California Voters Act to Stop Shakedown Lawsuits

By Ken Gibson | February 21, 2005

For the third year in a row, the American Tort Reform Association has declared Los Angeles County, California one of the nation’s nine “judicial hellholes.” Los Angeles is famous for many things, but this dubious distinction is very damaging to its reputation and its economy.

ATRA specifically defines judicial hellholes as places that have a disproportionately harmful impact on civil litigation. A number of factors earn their designation as judicial hellholes including forum shopping, novel legal theories, discovery abuse, frequent certification of class action lawsuits, proliferation of junk science and uneven application of evidentiary rules. Simply put, a judicial hellhole is a place where the law is not applied fairly to everybody.

Los Angeles comes in at #9 on the latest ATRA list of the nation’s worst judicial hellholes. The City of Angels is joined on this dubious list by: 1. Madison County, Illinois; 2. St. Clair County, Illinois; 3. Hampton County, South Carolina; 4. the entire state of West Virginia; 5. Jefferson County, Texas; 6. Orleans Parish, Louisiana; 7. South Florida; and, 8. Philadelphia, Pennsylvania. Wrapping up the list with dishonorable mentions are Oklahoma, the Utah Supreme Court, the District of Columbia and the New Mexico Appellate Court.

Los Angeles County won this unflattering award primarily because of a loophole in California’s Unfair Competition Law, Section 17200. This law was intended to serve as a consumer protection against improper behavior by businesses, but over the years it morphed into something quite different. The flaw in Section 17200 allowed private attorneys to file lawsuits on behalf of the general public against businesses for unfair business practices. That means the attorney did not need a victim to file a suit nor that actual personal damage had to occur.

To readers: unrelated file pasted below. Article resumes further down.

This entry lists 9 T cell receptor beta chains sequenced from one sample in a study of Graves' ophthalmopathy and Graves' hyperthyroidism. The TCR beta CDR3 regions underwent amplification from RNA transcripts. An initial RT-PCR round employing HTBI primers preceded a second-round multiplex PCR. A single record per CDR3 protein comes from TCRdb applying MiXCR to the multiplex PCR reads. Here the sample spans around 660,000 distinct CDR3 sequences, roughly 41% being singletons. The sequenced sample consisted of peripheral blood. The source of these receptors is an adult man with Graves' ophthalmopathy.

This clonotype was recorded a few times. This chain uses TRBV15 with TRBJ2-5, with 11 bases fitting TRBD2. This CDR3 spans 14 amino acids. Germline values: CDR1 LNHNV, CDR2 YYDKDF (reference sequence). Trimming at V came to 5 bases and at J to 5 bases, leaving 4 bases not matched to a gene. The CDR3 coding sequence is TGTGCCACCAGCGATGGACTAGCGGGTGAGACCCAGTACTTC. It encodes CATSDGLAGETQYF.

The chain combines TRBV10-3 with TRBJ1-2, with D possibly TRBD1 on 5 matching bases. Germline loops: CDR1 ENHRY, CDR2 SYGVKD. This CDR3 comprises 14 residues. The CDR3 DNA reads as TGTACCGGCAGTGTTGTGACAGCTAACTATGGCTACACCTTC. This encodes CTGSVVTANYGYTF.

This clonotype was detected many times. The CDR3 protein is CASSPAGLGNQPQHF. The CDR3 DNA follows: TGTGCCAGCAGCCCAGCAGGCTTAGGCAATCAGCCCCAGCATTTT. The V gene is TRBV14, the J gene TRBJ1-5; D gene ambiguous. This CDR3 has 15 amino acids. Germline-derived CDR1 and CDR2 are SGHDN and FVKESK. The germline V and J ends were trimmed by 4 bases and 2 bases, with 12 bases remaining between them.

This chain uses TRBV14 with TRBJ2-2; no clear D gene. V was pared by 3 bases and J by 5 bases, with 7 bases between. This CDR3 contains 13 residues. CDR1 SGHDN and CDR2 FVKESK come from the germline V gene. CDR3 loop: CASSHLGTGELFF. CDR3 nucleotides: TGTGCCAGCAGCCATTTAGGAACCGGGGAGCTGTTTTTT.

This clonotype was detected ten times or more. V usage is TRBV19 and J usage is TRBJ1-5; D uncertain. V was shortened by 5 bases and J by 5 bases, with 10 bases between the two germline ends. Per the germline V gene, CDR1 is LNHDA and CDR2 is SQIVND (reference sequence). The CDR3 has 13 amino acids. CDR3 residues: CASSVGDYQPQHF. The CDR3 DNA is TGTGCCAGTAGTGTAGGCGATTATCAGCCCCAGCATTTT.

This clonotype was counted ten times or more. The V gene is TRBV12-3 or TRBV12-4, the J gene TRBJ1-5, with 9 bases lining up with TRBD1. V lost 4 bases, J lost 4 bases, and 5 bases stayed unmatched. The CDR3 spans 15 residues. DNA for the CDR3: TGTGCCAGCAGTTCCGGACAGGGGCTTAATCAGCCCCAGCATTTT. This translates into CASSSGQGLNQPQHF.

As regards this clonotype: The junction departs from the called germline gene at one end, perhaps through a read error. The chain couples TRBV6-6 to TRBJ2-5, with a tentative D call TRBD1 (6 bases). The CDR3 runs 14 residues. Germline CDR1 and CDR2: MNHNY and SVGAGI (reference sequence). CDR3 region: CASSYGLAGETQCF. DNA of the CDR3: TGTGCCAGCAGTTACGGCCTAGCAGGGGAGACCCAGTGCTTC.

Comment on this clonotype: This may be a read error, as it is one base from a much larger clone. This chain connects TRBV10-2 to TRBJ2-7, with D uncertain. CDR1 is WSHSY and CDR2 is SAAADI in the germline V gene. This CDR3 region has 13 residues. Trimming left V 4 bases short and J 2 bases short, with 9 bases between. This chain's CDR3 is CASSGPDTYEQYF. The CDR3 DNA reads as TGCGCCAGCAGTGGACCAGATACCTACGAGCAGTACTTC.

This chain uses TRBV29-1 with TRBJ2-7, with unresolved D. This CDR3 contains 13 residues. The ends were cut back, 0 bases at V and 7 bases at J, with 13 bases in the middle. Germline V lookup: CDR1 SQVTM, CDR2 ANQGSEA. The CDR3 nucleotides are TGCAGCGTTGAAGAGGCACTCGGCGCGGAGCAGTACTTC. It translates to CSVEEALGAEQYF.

Attorneys in Los Angeles County abused this law and filed numerous suits for countless normal business practices that did not bring harm to anyone. These cases became known as “shakedown lawsuits.”

The shakedown occurred when plaintiff attorneys sent form letters to the alleged wrongdoer seeking settlement money for minor technical violations. Many small businesses like nail salons, travel agents, small auto dealers and restaurants were extorted by these abusive lawsuits. Trying to avoid the high cost of litigation, many small businesses capitulated and paid the extortionists to settle these sham lawsuits as quickly as possible.

One Beverly Hills law firm, the Trevor Law Group, filed 2,200 “shakedown lawsuits.” Eventually, the California attorney general filed suit against this firm and the attorneys involved surrendered their law licenses in order to avoid disbarment. Some said this problem was solved when the Trevor Group was put out of business, but the shakedown lawsuits refused to go away.

After years of monitoring these frivolous actions, the California Civil Justice Association of California decided to do something to stop them once and for all. CJAC joined forces with the business community and sponsored a ballot initiative to fix the loophole in the Unfair Competition Law. After a very expensive ballot fight in 2004, Proposition 64 was approved by voters 59 percent – 41 percent. Now, under California’s revised Section 17200, lawyers must have a real plaintiff who has suffered actual harm before a lawsuit can be filed.

The results of ATRA’s recent report should serve as a wake-up call for elected officials. States with abusive court systems often experience harmful economic effects that are damaging to consumers and businesses. The American Insurance Association has been a longtime advocate of tort reform in all 50 states and on the federal level. Passage of Proposition 64 demonstrates that bad judicial environments can be changed.

According to ATRA, each resident in the U.S. pays an annual “tort tax” of more than $800.00. Out-of-control courtrooms, like those in Los Angeles, contribute to this annual unnecessary tax consumers must pay through higher fees, services and more expensive products. Hopefully, the elimination of shakedown lawsuits in California through the enactment of Proposition 64 will reduce the “tort tax” paid by residents there, and will help remove L.A. County from ATRA’s list of judicial hellholes.

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